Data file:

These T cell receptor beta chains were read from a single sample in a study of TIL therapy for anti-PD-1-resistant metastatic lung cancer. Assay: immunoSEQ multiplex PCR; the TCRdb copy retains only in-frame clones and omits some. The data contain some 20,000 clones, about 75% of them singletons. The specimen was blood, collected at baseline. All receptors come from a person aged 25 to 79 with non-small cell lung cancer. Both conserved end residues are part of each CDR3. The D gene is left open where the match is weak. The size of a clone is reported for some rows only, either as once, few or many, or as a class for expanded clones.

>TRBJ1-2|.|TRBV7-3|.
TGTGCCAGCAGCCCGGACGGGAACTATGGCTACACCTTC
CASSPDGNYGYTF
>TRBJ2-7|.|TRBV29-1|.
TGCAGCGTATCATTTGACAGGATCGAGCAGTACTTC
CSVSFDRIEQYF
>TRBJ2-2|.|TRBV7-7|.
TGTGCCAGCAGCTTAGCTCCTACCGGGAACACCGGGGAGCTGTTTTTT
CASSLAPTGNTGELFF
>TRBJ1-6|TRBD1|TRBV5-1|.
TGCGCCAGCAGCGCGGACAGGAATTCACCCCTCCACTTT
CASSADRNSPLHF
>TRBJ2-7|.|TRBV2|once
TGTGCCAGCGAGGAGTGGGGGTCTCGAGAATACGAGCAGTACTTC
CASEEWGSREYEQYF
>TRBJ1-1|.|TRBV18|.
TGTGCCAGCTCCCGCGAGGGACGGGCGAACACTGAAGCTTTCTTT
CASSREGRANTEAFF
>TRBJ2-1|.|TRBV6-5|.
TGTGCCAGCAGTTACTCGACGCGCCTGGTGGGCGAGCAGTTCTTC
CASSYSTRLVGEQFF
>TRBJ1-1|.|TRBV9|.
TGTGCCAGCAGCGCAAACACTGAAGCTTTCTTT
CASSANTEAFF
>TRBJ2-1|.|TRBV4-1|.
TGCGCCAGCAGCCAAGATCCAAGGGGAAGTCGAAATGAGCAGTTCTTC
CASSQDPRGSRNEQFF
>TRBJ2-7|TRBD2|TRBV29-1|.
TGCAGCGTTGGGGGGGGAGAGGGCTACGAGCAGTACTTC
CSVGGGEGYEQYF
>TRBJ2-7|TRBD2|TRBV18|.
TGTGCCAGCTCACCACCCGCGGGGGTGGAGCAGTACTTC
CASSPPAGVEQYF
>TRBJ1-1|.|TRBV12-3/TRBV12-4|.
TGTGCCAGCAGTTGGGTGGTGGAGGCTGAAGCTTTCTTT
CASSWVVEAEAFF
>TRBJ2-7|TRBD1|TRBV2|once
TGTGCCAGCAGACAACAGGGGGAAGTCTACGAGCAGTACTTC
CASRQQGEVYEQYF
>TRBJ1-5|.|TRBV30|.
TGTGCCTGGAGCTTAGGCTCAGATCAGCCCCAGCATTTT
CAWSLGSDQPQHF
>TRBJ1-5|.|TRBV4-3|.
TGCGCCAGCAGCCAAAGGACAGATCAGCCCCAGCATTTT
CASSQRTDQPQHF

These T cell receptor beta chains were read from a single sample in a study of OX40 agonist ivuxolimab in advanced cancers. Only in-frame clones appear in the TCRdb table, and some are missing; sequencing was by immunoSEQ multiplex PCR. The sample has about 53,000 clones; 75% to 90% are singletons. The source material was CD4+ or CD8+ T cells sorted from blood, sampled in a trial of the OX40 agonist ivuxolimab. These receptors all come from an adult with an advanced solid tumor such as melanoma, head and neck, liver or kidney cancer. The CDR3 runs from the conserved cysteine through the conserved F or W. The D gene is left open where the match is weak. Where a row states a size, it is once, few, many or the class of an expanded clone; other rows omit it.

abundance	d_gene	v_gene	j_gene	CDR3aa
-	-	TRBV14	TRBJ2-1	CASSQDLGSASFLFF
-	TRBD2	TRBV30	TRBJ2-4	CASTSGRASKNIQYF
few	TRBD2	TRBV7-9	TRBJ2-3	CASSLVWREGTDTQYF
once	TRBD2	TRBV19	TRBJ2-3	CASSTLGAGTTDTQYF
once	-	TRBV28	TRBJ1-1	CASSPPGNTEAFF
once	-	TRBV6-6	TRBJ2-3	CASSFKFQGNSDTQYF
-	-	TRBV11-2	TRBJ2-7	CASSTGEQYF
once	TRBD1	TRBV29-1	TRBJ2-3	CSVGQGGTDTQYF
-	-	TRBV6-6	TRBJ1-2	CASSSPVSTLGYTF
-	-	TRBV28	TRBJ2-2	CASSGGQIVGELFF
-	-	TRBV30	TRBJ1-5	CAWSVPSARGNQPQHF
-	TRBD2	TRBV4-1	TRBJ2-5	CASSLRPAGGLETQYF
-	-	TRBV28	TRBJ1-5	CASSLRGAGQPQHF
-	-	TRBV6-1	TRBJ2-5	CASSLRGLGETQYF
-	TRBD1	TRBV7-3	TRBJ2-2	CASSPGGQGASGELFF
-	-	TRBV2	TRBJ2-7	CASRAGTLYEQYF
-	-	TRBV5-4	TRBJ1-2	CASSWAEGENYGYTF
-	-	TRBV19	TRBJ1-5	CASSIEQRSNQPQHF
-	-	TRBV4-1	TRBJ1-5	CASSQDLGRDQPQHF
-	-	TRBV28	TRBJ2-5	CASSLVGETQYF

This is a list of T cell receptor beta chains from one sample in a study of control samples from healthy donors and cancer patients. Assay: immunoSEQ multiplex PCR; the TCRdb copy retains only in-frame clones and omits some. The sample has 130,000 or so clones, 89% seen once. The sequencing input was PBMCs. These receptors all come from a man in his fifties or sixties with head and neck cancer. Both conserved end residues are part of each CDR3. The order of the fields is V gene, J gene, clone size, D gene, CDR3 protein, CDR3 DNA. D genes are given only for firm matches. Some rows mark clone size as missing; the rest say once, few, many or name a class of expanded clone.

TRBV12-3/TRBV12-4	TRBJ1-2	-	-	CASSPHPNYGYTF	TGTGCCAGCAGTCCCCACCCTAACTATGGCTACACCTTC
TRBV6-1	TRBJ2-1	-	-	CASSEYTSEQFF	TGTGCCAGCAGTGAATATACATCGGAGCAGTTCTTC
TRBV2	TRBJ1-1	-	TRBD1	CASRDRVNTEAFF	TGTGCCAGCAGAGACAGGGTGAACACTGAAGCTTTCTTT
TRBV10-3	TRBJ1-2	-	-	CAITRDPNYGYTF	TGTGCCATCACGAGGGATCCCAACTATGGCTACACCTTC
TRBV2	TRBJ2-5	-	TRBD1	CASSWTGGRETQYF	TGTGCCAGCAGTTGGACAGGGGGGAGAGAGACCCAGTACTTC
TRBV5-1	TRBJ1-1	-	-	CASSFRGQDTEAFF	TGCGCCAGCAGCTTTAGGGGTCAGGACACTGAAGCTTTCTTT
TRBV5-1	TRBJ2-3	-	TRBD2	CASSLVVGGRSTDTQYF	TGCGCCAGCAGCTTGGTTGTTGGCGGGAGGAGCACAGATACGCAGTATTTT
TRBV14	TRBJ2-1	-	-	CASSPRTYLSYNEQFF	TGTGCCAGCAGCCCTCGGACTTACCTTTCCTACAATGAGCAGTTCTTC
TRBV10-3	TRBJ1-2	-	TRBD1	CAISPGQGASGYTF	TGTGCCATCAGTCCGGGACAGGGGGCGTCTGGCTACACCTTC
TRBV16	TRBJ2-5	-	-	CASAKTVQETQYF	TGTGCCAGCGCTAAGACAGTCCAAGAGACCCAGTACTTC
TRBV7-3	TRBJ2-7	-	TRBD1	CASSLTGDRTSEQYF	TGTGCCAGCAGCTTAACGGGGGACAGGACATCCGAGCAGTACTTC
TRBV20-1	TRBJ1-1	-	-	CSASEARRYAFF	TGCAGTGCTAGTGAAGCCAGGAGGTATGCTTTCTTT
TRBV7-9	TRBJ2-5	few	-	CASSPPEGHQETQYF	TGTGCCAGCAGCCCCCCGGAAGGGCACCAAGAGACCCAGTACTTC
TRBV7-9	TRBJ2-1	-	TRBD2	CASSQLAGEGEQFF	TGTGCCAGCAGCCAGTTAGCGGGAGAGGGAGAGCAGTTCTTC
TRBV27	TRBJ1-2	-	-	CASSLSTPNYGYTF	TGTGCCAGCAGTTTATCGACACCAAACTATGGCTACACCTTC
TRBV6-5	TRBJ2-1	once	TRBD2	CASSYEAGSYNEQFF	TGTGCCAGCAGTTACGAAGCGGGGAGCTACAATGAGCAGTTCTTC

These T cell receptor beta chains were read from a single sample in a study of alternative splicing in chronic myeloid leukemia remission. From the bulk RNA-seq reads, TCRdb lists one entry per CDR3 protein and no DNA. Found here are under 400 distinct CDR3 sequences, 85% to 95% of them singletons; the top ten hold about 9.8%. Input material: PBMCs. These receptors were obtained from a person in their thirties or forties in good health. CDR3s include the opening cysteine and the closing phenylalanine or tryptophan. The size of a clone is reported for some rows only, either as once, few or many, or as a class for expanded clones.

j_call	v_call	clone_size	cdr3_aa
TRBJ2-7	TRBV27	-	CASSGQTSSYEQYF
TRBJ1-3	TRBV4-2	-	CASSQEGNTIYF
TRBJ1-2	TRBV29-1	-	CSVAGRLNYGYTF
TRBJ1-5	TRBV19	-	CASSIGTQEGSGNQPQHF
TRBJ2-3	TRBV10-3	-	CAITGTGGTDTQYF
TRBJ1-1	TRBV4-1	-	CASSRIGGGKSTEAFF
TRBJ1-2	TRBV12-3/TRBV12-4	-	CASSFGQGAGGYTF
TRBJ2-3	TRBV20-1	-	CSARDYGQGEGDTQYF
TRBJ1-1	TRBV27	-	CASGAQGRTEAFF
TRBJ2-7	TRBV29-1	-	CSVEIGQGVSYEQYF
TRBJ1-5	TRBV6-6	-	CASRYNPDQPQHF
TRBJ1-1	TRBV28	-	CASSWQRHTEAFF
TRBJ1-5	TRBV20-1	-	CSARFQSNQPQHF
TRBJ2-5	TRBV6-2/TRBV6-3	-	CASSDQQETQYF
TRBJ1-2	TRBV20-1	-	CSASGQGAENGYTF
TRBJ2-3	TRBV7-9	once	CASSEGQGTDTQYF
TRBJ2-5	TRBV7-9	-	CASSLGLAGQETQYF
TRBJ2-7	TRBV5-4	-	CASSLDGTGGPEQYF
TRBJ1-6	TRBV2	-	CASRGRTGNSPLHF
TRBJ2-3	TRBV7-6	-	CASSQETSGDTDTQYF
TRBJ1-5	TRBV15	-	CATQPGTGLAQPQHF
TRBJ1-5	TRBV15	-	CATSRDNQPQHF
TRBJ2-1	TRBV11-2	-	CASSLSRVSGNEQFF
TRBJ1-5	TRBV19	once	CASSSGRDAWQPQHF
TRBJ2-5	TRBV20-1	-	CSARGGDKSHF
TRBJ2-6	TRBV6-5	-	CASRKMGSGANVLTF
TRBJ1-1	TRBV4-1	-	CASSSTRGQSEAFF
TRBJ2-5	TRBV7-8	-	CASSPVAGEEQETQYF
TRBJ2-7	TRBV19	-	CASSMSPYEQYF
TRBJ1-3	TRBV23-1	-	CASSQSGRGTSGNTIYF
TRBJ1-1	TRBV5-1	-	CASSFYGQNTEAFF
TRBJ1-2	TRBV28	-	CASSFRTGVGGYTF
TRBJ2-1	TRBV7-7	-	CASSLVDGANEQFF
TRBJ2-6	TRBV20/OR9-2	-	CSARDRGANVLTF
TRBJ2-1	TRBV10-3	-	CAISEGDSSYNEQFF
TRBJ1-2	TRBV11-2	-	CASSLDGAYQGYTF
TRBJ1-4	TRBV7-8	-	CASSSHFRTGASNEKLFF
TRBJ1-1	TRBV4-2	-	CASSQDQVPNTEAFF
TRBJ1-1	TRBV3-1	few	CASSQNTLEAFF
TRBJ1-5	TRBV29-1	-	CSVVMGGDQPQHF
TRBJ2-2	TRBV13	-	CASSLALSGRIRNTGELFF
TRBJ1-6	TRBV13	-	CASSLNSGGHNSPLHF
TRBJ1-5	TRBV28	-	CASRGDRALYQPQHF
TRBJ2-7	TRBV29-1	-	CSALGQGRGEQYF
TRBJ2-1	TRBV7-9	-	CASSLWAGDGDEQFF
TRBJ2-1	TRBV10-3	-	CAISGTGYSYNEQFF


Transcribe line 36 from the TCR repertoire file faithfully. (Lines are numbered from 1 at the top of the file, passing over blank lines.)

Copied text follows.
TGTGCCAGCAGTTGGGTGGTGGAGGCTGAAGCTTTCTTT